Services show their limits as economy shrinks

February 20, 2024

Notwithstanding the potential boost to exports of a relatively weak pound (on a 10-year view, anyway) for the UK’s manufacturing and assembling activities, the service sector still accounts for 81% of GDP and 83% of employment. It’s therefore unsurprising that it was marked falls in services output that tipped the UK economy into recession after two consecutive quarters of shrinking GDP.

Of course, ‘services’ is a wide sector. The overall 0.2% fall in Q4 2023 was driven by larger falls in wholesale and retail, motor repair, and education. Professional, technical and scientific services, which include most forms of large-scale consulting such as accounting and law, held up comparatively well, but were little more than flat. That is worrying.

Job cuts and scaled-back graduate schemes in the professional services sector are well documented over recent months. Many large firms are scrambling to preserve their profit margins against a background of lower client demand.

The people-based, consulting revenue model brings with it financial features and associated challenges that are unusual in many other sectors: relatively low levels of borrowing; disproportionately high staff and office costs; a highly competitive market for income-generating senior practitioners; and client relationships that are often too closely linked to individuals, rather than to the firm itself.

It’s also a landscape that’s changed dramatically in the last 20 years, marked by diversification, blurred boundaries and new disciplines. Professional Services no longer means firms of formally qualified advisers in areas clearly defined over generations. The changing needs of businesses and individuals in the 21st century has widened this sector considerably to include all sorts of people-based businesses, with revenue models based largely on consulting fee income or commissions: smaller advisory or ‘agency’ businesses – marketing, public relations, recruitment, design and several disciplines that did not exist when the Magic Circle lawyers or Big Four accountants began life as Victorian partnerships.

In ‘new’ professional services, in particular, barriers to entry for operators may be low, partly a result of fewer formal qualifications, lack of official regulation and debatable ‘professionalism’. For these reasons, such businesses are wrongly assumed to be low-risk and relatively easy to manage. In reality – especially in a weak economy – lack of heritage combined with somewhat elastic demand for their services compound perennial challenges of differentiation from competitors and a need for regular reinvention to appeal to clients.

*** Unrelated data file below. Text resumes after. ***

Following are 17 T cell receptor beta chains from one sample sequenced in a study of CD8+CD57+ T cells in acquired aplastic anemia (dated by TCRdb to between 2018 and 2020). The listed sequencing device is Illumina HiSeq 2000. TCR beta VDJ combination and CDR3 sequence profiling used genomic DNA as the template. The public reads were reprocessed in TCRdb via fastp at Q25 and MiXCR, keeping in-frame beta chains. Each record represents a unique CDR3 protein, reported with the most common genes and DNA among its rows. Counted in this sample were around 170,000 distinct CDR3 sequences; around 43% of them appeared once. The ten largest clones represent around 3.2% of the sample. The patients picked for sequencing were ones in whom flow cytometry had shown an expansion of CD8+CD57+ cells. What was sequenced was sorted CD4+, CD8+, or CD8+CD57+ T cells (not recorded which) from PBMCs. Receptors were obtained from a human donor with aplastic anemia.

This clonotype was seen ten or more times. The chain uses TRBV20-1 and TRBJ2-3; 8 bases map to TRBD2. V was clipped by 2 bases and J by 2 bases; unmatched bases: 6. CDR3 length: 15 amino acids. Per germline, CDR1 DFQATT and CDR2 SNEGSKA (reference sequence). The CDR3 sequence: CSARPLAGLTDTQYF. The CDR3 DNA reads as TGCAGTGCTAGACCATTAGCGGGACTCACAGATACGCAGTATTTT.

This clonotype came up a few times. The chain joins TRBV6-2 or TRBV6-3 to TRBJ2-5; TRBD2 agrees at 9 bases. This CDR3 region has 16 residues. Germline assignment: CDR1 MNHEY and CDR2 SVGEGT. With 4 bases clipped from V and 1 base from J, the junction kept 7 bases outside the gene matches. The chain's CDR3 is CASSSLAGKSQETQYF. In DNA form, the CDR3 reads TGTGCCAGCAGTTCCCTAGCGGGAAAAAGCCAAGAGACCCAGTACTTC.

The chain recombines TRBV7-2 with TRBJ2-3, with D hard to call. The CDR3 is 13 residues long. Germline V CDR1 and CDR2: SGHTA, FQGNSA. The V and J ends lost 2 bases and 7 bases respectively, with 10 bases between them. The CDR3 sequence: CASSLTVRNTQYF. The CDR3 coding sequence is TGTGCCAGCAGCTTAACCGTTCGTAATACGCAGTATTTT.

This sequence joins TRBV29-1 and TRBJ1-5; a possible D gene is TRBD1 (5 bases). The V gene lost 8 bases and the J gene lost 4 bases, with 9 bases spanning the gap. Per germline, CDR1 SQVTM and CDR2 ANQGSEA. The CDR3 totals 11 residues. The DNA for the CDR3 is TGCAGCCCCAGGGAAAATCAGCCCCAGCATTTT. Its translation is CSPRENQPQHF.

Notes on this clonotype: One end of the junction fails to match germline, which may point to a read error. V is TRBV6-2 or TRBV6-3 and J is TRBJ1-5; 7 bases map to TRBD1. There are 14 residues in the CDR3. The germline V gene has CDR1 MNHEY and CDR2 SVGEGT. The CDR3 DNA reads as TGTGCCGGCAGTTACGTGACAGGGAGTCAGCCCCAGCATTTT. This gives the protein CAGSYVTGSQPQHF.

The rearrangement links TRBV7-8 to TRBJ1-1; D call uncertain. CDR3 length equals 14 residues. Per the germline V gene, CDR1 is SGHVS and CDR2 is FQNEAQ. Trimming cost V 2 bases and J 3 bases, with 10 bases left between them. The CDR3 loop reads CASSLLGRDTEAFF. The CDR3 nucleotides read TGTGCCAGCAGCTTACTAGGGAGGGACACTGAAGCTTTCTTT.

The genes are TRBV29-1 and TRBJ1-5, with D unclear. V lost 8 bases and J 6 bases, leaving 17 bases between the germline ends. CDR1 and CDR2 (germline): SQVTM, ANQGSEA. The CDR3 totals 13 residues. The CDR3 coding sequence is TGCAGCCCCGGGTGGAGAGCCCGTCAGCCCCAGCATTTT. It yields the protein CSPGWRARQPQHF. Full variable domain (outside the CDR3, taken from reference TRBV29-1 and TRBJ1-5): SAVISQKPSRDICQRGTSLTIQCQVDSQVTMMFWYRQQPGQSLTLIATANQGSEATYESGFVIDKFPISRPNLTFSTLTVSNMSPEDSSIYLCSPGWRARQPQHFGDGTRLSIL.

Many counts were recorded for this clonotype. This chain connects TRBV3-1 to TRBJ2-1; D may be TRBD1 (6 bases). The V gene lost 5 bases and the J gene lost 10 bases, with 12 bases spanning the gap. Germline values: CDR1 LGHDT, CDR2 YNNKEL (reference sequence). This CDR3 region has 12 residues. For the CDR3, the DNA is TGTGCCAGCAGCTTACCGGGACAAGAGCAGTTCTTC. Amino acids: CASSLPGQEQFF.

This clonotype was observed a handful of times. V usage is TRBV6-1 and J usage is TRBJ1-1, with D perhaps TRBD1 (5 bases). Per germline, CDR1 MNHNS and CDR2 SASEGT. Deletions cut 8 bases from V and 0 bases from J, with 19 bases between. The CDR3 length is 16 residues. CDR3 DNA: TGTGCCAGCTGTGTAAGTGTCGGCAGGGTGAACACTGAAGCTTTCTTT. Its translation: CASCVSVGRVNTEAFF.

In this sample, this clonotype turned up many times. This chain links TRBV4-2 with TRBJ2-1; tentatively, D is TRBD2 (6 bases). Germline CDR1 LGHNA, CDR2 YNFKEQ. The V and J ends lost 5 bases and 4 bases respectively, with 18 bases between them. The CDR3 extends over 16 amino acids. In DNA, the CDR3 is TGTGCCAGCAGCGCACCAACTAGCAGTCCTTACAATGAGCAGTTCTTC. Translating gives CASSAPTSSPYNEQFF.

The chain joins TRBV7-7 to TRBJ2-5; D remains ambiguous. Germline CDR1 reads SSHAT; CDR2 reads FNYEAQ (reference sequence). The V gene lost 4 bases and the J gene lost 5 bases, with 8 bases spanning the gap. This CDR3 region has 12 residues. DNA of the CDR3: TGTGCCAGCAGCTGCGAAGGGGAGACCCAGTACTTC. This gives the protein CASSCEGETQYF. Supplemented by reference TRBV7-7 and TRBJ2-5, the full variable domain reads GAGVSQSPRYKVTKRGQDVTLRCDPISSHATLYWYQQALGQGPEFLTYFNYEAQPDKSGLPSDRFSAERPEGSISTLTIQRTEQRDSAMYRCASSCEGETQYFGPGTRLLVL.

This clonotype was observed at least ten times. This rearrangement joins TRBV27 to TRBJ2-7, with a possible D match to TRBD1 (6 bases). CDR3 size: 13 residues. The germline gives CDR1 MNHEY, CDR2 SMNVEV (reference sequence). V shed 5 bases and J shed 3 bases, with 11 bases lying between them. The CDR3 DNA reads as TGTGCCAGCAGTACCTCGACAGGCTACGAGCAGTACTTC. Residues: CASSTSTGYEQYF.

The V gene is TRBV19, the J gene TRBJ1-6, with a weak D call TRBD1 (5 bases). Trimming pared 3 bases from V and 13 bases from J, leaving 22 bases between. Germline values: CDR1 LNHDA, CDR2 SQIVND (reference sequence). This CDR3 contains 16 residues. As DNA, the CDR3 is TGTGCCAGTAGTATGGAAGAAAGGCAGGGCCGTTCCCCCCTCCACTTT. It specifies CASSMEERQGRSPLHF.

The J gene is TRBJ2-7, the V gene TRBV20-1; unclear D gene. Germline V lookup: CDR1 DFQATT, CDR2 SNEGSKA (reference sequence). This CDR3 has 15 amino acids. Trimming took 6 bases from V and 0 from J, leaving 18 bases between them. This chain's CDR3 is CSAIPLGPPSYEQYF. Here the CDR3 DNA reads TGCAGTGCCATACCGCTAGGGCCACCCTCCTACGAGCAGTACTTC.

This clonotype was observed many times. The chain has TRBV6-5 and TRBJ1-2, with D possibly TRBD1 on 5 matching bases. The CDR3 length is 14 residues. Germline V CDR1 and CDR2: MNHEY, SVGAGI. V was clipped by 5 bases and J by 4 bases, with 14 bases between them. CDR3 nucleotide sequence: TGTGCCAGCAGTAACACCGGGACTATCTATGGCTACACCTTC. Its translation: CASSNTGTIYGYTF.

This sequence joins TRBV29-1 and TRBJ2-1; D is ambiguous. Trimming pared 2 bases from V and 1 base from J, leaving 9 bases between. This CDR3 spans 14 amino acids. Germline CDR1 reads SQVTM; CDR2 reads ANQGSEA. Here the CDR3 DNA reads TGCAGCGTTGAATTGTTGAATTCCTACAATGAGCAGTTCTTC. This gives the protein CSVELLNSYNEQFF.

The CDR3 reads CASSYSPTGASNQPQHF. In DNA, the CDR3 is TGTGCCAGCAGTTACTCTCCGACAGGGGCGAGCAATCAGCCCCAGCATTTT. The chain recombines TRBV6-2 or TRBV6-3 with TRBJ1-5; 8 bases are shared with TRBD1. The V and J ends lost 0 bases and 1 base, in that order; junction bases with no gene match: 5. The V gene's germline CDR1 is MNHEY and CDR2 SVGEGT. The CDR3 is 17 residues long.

Operationally and financially, SMEs in business services are just as capable as ‘old economy’ companies of getting into serious difficulties. Some problems are obvious, but remain unaddressed year after year: poor business development skills among practitioners who don’t like selling; the comfort zone of advisers who think they have enough clients; little or no formal mentoring or coaching; poor succession planning; unexecuted marketing plans. Ironically, these may even be some of the issues for which stricken services firms offer advice. The road to failure is then signposted by flaky or unenforceable contracts – if there are any at all – and metrics for success that are all too vague. These quickly translate into slow paying clients, poor cash flow and bad debts, usually with no asset backing in the business.

Turnarounds in business services are often possible when management is helped to focus more sharply, improve basic processes and secure better cash outcomes. Owners in these sectors easily forget they are business people as well as advisors to other business people. It’s rarely too late to ask for help, but the sooner existential problems are addressed, the easier it is to move forward successfully.

Written by Professor David Fordham, Consultant at Buchler Phillips, a UK based independent boutique firm with an impeccable Mayfair heritage, specialising in corporate recovery, turnaround, restructuring and insolvency.



How can we help you?

We offer initial free confidential advice without obligation.